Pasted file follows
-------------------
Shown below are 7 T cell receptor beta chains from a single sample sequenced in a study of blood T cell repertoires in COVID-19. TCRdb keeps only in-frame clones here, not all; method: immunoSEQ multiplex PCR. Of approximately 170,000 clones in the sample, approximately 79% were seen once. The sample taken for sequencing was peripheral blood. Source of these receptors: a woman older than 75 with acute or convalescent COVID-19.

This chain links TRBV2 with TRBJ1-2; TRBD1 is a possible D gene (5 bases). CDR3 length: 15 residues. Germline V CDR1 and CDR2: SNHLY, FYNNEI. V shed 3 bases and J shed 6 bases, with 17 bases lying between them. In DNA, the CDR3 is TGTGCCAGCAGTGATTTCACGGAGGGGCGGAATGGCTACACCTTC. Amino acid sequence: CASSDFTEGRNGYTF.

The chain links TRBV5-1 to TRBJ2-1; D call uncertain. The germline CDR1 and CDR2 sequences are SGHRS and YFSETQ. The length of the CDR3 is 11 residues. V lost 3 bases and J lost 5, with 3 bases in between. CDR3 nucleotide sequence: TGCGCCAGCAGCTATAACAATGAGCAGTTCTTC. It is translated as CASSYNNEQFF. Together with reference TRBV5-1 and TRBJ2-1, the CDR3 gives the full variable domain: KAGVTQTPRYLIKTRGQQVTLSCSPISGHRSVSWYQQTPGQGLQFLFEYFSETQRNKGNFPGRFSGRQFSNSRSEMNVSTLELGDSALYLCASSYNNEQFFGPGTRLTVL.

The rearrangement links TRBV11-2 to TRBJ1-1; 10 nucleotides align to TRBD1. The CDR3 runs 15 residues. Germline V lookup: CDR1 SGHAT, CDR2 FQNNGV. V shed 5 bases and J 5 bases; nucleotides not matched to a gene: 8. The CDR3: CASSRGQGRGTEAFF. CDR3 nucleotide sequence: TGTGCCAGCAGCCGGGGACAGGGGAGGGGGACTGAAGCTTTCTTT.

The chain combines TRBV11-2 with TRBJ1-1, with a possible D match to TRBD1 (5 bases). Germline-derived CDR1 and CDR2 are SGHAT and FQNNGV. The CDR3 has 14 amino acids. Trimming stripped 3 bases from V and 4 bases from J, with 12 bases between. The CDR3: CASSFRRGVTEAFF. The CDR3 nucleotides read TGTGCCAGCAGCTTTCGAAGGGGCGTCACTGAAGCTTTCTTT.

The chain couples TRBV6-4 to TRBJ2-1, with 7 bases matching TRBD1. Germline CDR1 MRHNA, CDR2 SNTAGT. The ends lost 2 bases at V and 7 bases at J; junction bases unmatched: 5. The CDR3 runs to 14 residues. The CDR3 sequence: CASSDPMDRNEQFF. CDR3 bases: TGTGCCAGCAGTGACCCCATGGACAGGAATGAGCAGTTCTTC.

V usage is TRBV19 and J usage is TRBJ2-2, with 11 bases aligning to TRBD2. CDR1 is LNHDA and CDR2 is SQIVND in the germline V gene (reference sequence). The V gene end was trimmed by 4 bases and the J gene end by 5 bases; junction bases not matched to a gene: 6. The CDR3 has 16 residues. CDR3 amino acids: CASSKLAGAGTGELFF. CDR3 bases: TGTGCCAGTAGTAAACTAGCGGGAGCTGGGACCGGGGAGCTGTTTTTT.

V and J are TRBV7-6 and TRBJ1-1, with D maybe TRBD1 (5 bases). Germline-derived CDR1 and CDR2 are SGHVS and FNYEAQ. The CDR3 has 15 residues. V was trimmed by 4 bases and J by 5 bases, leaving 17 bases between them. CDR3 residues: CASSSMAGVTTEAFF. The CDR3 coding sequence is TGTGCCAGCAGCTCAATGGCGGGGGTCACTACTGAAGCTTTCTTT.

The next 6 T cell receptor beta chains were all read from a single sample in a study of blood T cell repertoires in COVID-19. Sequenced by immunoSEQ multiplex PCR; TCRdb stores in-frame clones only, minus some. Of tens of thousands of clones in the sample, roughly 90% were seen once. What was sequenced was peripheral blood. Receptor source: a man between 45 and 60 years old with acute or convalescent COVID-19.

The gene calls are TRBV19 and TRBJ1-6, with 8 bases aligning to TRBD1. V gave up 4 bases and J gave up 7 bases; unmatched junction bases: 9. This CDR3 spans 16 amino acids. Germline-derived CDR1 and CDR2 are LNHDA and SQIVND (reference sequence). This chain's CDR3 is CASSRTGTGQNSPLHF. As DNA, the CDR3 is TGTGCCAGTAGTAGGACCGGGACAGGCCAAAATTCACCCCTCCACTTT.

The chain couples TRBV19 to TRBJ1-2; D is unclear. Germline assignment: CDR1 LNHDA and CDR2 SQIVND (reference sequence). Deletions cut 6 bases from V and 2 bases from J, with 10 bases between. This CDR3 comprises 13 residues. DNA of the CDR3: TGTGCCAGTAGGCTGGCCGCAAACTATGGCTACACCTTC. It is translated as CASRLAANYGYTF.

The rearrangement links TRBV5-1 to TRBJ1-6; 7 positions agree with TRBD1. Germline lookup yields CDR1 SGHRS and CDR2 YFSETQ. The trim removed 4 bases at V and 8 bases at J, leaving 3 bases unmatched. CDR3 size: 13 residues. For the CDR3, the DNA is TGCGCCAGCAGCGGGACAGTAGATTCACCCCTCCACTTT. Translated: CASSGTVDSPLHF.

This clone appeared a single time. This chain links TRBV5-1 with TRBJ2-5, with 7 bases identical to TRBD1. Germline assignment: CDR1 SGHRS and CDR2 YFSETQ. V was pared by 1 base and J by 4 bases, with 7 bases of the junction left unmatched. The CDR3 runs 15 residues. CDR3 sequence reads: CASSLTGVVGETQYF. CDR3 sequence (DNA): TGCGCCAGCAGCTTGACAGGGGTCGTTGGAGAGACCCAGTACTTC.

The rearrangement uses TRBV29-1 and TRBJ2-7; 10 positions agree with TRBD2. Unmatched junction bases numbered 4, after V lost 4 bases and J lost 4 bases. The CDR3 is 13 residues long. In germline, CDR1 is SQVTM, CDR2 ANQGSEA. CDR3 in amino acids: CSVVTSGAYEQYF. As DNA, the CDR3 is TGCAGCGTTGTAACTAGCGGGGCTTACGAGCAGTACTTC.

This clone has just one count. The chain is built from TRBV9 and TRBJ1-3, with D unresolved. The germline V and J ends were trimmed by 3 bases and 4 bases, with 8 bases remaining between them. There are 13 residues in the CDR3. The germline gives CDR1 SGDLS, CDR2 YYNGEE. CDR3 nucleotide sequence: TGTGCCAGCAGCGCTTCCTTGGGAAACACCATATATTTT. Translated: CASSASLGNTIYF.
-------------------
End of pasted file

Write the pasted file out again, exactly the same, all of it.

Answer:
Shown below are 7 T cell receptor beta chains from a single sample sequenced in a study of blood T cell repertoires in COVID-19. TCRdb keeps only in-frame clones here, not all; method: immunoSEQ multiplex PCR. Of approximately 170,000 clones in the sample, approximately 79% were seen once. The sample taken for sequencing was peripheral blood. Source of these receptors: a woman older than 75 with acute or convalescent COVID-19.

This chain links TRBV2 with TRBJ1-2; TRBD1 is a possible D gene (5 bases). CDR3 length: 15 residues. Germline V CDR1 and CDR2: SNHLY, FYNNEI. V shed 3 bases and J shed 6 bases, with 17 bases lying between them. In DNA, the CDR3 is TGTGCCAGCAGTGATTTCACGGAGGGGCGGAATGGCTACACCTTC. Amino acid sequence: CASSDFTEGRNGYTF.

The chain links TRBV5-1 to TRBJ2-1; D call uncertain. The germline CDR1 and CDR2 sequences are SGHRS and YFSETQ. The length of the CDR3 is 11 residues. V lost 3 bases and J lost 5, with 3 bases in between. CDR3 nucleotide sequence: TGCGCCAGCAGCTATAACAATGAGCAGTTCTTC. It is translated as CASSYNNEQFF. Together with reference TRBV5-1 and TRBJ2-1, the CDR3 gives the full variable domain: KAGVTQTPRYLIKTRGQQVTLSCSPISGHRSVSWYQQTPGQGLQFLFEYFSETQRNKGNFPGRFSGRQFSNSRSEMNVSTLELGDSALYLCASSYNNEQFFGPGTRLTVL.

The rearrangement links TRBV11-2 to TRBJ1-1; 10 nucleotides align to TRBD1. The CDR3 runs 15 residues. Germline V lookup: CDR1 SGHAT, CDR2 FQNNGV. V shed 5 bases and J 5 bases; nucleotides not matched to a gene: 8. The CDR3: CASSRGQGRGTEAFF. CDR3 nucleotide sequence: TGTGCCAGCAGCCGGGGACAGGGGAGGGGGACTGAAGCTTTCTTT.

The chain combines TRBV11-2 with TRBJ1-1, with a possible D match to TRBD1 (5 bases). Germline-derived CDR1 and CDR2 are SGHAT and FQNNGV. The CDR3 has 14 amino acids. Trimming stripped 3 bases from V and 4 bases from J, with 12 bases between. The CDR3: CASSFRRGVTEAFF. The CDR3 nucleotides read TGTGCCAGCAGCTTTCGAAGGGGCGTCACTGAAGCTTTCTTT.

The chain couples TRBV6-4 to TRBJ2-1, with 7 bases matching TRBD1. Germline CDR1 MRHNA, CDR2 SNTAGT. The ends lost 2 bases at V and 7 bases at J; junction bases unmatched: 5. The CDR3 runs to 14 residues. The CDR3 sequence: CASSDPMDRNEQFF. CDR3 bases: TGTGCCAGCAGTGACCCCATGGACAGGAATGAGCAGTTCTTC.

V usage is TRBV19 and J usage is TRBJ2-2, with 11 bases aligning to TRBD2. CDR1 is LNHDA and CDR2 is SQIVND in the germline V gene (reference sequence). The V gene end was trimmed by 4 bases and the J gene end by 5 bases; junction bases not matched to a gene: 6. The CDR3 has 16 residues. CDR3 amino acids: CASSKLAGAGTGELFF. CDR3 bases: TGTGCCAGTAGTAAACTAGCGGGAGCTGGGACCGGGGAGCTGTTTTTT.

V and J are TRBV7-6 and TRBJ1-1, with D maybe TRBD1 (5 bases). Germline-derived CDR1 and CDR2 are SGHVS and FNYEAQ. The CDR3 has 15 residues. V was trimmed by 4 bases and J by 5 bases, leaving 17 bases between them. CDR3 residues: CASSSMAGVTTEAFF. The CDR3 coding sequence is TGTGCCAGCAGCTCAATGGCGGGGGTCACTACTGAAGCTTTCTTT.

The next 6 T cell receptor beta chains were all read from a single sample in a study of blood T cell repertoires in COVID-19. Sequenced by immunoSEQ multiplex PCR; TCRdb stores in-frame clones only, minus some. Of tens of thousands of clones in the sample, roughly 90% were seen once. What was sequenced was peripheral blood. Receptor source: a man between 45 and 60 years old with acute or convalescent COVID-19.

The gene calls are TRBV19 and TRBJ1-6, with 8 bases aligning to TRBD1. V gave up 4 bases and J gave up 7 bases; unmatched junction bases: 9. This CDR3 spans 16 amino acids. Germline-derived CDR1 and CDR2 are LNHDA and SQIVND (reference sequence). This chain's CDR3 is CASSRTGTGQNSPLHF. As DNA, the CDR3 is TGTGCCAGTAGTAGGACCGGGACAGGCCAAAATTCACCCCTCCACTTT.

The chain couples TRBV19 to TRBJ1-2; D is unclear. Germline assignment: CDR1 LNHDA and CDR2 SQIVND (reference sequence). Deletions cut 6 bases from V and 2 bases from J, with 10 bases between. This CDR3 comprises 13 residues. DNA of the CDR3: TGTGCCAGTAGGCTGGCCGCAAACTATGGCTACACCTTC. It is translated as CASRLAANYGYTF.

The rearrangement links TRBV5-1 to TRBJ1-6; 7 positions agree with TRBD1. Germline lookup yields CDR1 SGHRS and CDR2 YFSETQ. The trim removed 4 bases at V and 8 bases at J, leaving 3 bases unmatched. CDR3 size: 13 residues. For the CDR3, the DNA is TGCGCCAGCAGCGGGACAGTAGATTCACCCCTCCACTTT. Translated: CASSGTVDSPLHF.

This clone appeared a single time. This chain links TRBV5-1 with TRBJ2-5, with 7 bases identical to TRBD1. Germline assignment: CDR1 SGHRS and CDR2 YFSETQ. V was pared by 1 base and J by 4 bases, with 7 bases of the junction left unmatched. The CDR3 runs 15 residues. CDR3 sequence reads: CASSLTGVVGETQYF. CDR3 sequence (DNA): TGCGCCAGCAGCTTGACAGGGGTCGTTGGAGAGACCCAGTACTTC.

The rearrangement uses TRBV29-1 and TRBJ2-7; 10 positions agree with TRBD2. Unmatched junction bases numbered 4, after V lost 4 bases and J lost 4 bases. The CDR3 is 13 residues long. In germline, CDR1 is SQVTM, CDR2 ANQGSEA. CDR3 in amino acids: CSVVTSGAYEQYF. As DNA, the CDR3 is TGCAGCGTTGTAACTAGCGGGGCTTACGAGCAGTACTTC.

This clone has just one count. The chain is built from TRBV9 and TRBJ1-3, with D unresolved. The germline V and J ends were trimmed by 3 bases and 4 bases, with 8 bases remaining between them. There are 13 residues in the CDR3. The germline gives CDR1 SGDLS, CDR2 YYNGEE. CDR3 nucleotide sequence: TGTGCCAGCAGCGCTTCCTTGGGAAACACCATATATTTT. Translated: CASSASLGNTIYF.